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This paper advocates that cache coherence protocols use a bandwidth adaptive approach to adjust to varied system configurations (e.g., number of processors) and workload behaviors. We propose Bandwidth Adaptive Snooping Hybrid (BASH), a hybrid protocol that ranges from behaving like snooping (by broadcasting requests) when excess bandwidth is available to behaving like a directory protocol (by unicasting requests) when bandwidth is limited. BASH adapts dynamically by probabilistically deciding to broadcast or unicast on a per request basis using a local estimate of recent interconnection network utilization. Simulations of a microbenchmark and commercial and scientific workloads show that BASH robustly performs as well or better than the best of snooping and directory protocols as available bandwidth is varied. By mixing broadcasts and unicasts, BASH outperforms both snooping and directory protocols in the mid-range where a static choice of either is inefficient.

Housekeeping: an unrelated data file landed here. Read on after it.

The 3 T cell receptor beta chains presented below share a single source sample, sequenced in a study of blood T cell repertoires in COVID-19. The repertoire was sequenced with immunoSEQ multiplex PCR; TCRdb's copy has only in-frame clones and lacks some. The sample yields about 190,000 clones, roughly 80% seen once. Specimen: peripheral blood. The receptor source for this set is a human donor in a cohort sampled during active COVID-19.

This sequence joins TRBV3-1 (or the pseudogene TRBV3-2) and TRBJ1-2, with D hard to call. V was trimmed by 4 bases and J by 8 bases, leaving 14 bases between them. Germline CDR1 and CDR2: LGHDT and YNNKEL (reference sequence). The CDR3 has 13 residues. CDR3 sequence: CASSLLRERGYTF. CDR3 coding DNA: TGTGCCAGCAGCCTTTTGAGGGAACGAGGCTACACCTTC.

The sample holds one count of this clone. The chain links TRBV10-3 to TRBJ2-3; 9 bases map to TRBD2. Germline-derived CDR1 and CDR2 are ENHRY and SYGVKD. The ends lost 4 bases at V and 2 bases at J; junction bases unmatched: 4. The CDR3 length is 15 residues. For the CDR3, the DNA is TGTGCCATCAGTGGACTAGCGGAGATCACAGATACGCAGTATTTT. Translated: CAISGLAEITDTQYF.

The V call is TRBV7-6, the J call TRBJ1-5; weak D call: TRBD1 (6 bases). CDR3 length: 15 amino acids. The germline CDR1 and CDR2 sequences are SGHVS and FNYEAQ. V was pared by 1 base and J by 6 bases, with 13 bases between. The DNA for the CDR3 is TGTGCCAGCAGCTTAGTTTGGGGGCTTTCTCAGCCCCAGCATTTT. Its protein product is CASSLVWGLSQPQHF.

Milo Martin, Daniel J. Sorin, Mark D. Hill, and David A. Wood, "Bandwidth Adaptive Snooping", . February 2002.
Date Posted: 16 March 2007